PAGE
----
Daily market wire 5 March 2018

Lachstock Consulting, March 5, 2018

Friday’s futures markets

Lower for grains, higher for oilseeds.

  • CBOT wheat was down -13.5c to 492c,
  • Kansas wheat down -9c to 522c,
  • corn down -1.5c to 377.25c,
  • Soybean up 3c to 1071c,
  • Winnipeg Canola up 1.899$C to 527.1$C, and
  • Matif canola down €2.25/t to €355.25/t.
  • The Dow Jones down -121.47 to 24487.51,
  • Crude Oil up 0.46c to $US61.45 per barrel,
  • AUD up to 0.775c,
  • CAD down to 1.287, (AUDCAD 0.998) and the
  • EUR down to 1.231c (AUDEUR 0.630).


Wheat ran out of steam to end the week, with buyers exhausted after taking it on an impressive run Wednesday and Thursday.

A slight improvement in the mid-day weather forecast to parts of Kansas, Nebraska and Colorado was enough to encourage profit taking, which led to a reasonable sell off.

The Commitment of Traders (COT) weekly report revealed a Soft Red Winter (SRW) wheat futures short of -73,000 contracts from -83,500 contracts short the previous week, and Hard Red Winter (HRW) +8,300 long vs. 10,000 contracts long the previous week. These data will not show the full volume of fund buying that we witnessed on Wednesday and Thursday, because the report is a Tuesday snapshot.

Implied volatility in May SRW went out at 28.62 per cent (pc).

Matif wheat futures were down €4.50/t as grower selling and a looser SnD saw EU wheat as the favored short leg of global trade.

Russian cash prices continued to firm.  They are somewhat unresponsive to the rest of the market, given the logistical challenges and limited grower engagement.


Corn reached new yearly highs before retreating on the weakness in wheat and an improvement in Illinois and Iowa weather.

Brazil’s second crop planting progress is 12pc behind last year’s. Crop reporting agency Informa called Argy corn 33.5 million tonnes (Mt) and Brazil 89Mt vs. USDA forecasts of 39Mt and 95Mt.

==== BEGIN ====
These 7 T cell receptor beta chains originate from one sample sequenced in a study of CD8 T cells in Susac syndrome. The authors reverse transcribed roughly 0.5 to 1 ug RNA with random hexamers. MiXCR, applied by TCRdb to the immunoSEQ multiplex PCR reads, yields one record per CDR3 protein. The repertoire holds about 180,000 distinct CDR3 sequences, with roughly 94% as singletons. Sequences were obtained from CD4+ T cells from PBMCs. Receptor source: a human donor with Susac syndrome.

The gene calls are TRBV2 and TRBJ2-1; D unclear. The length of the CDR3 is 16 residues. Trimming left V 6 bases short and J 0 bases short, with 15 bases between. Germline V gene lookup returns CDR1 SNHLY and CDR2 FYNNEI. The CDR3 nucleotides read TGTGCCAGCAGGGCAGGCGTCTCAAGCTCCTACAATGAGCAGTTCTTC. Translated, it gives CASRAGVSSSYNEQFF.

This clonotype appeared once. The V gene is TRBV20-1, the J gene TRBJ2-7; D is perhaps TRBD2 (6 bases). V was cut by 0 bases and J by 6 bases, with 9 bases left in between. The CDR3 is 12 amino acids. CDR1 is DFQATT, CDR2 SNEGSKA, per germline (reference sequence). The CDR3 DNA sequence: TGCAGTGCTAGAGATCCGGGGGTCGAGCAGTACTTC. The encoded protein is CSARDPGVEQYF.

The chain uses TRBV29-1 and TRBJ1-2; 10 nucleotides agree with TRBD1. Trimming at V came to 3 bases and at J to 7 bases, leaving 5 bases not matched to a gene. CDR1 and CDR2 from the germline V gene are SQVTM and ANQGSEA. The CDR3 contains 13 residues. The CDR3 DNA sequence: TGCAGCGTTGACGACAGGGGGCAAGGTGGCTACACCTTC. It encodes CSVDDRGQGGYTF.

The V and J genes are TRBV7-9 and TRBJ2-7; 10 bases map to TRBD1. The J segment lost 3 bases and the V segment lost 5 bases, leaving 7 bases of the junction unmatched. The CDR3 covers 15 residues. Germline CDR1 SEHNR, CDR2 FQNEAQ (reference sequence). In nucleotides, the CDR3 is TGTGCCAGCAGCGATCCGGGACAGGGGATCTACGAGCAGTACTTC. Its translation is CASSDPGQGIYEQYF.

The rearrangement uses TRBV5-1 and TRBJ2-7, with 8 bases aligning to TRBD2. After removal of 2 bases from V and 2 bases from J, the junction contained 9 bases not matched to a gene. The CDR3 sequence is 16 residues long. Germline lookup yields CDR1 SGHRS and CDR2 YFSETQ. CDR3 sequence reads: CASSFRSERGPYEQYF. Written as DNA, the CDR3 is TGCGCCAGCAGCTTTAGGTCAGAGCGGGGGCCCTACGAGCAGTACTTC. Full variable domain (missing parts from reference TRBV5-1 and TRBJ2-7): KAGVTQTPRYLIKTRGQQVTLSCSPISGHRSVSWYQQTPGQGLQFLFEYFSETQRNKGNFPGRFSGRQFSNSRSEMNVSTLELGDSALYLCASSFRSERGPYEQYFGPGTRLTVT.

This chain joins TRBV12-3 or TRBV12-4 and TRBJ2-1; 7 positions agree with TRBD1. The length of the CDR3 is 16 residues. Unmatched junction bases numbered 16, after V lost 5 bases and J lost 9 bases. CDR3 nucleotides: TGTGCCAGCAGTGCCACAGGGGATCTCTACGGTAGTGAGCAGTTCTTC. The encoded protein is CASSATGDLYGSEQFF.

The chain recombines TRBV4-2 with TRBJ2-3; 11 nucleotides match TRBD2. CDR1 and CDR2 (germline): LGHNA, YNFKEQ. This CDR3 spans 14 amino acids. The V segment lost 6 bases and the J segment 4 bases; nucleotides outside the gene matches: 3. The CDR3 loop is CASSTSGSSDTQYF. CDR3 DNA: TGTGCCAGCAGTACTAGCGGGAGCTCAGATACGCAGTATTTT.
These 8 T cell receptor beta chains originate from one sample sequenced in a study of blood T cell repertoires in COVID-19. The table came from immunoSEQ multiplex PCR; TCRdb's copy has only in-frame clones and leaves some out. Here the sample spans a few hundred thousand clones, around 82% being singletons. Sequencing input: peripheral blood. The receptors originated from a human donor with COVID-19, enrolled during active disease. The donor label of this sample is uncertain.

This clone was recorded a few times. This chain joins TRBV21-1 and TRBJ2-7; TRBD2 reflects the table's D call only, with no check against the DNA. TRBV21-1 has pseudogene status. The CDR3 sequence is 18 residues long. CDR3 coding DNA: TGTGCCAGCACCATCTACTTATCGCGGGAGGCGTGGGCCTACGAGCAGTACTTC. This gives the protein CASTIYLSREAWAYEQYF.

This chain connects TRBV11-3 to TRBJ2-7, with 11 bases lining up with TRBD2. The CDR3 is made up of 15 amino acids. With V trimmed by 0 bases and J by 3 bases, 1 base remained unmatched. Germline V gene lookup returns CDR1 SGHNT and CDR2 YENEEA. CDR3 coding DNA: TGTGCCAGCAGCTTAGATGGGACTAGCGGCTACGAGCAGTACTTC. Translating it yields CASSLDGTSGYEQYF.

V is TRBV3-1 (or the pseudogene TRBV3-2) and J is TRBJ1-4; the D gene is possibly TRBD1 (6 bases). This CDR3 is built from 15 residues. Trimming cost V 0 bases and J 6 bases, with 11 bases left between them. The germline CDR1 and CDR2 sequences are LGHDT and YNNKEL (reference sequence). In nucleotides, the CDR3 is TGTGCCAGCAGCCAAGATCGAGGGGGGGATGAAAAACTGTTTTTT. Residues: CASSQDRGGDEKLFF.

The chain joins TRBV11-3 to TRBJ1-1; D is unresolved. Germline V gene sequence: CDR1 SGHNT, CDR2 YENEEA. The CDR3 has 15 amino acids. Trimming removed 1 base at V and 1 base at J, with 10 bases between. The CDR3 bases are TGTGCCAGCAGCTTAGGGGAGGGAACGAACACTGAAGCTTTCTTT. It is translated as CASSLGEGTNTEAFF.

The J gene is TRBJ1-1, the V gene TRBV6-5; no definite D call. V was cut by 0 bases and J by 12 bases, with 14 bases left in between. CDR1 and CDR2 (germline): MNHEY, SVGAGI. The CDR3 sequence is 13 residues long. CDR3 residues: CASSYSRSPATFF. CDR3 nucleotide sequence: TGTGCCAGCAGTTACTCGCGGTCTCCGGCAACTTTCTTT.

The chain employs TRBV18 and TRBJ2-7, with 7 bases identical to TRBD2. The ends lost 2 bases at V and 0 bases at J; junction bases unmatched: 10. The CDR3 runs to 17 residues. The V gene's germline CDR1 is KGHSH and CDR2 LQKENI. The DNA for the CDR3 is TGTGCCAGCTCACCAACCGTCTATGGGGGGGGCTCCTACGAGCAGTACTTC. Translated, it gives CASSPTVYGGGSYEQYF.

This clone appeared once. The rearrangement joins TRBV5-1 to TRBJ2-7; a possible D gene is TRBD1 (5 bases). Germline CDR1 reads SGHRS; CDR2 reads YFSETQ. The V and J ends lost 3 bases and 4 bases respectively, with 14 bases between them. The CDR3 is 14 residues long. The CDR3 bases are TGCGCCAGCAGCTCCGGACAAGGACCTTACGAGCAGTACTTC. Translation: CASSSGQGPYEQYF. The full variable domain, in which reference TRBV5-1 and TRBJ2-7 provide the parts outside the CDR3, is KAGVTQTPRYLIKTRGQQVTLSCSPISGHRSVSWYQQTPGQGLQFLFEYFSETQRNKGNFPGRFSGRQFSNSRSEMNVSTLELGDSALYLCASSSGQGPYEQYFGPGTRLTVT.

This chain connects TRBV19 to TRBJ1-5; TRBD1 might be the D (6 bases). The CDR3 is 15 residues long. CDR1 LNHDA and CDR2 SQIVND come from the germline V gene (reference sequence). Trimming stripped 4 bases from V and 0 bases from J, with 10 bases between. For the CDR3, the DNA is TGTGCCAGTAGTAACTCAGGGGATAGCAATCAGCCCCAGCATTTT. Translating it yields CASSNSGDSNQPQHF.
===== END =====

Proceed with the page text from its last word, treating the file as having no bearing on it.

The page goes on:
Corn COT was +93,300 vs. +43,400 contracts in another demonstration of the huge old crop farmer long and the transfer of ownership we are seeing between producers and funds.


New highs were made in beans; before they settled 11 cents off the highs, as a result of some deferred rainfall in the Argy forecast combined with lower than expected crush data.

The COT weekly had beans +116,600 from +65,800 contracts and meal +119,500 vs. +99,000 contracts. Soymeal was down US$4.30/t, while oil was down 10 points.

Informa had Brazil soybean production at 114Mt and Argentina 44Mt vs. USDA at 112Mt and 54Mt.

The US China trade remains a potential threat with plenty of possibilities and theories China’s response to the US steel and aluminium import tariffs.


Canola pushed higher, outperforming beans with a weaker Canadian dollar (-0.4pc) and new crop production concerns in Canada combining to continue the technical support we are seeing. We have witnessed a lot of short covering in canola over the last two weeks and the consensus is that most shorts have now covered and switched to a long.

Like other grains and oilseeds, this long structure could be dangerous if we note a serious improvement in weather.


Aussie wheat markets started to pay attention to the futures move after Thursday nights, by pricing in more of the move to the local market.

The contraction in our relative value to Russian prices into South East Asia, also helped to encourage a bid.

The rally in CBOT has created some fantastic carry or flat price opportunities for new crop, enabling growers to secure high decile hedges to start their new crop-pricing program.

Barley had a bit more behind it, with renewed Chinese enquiry, suggestive of pricing over US$260/t CFR.

We expect a slow start to the week, given the movement in wheat, but when the weather is in charge, anything can happen.


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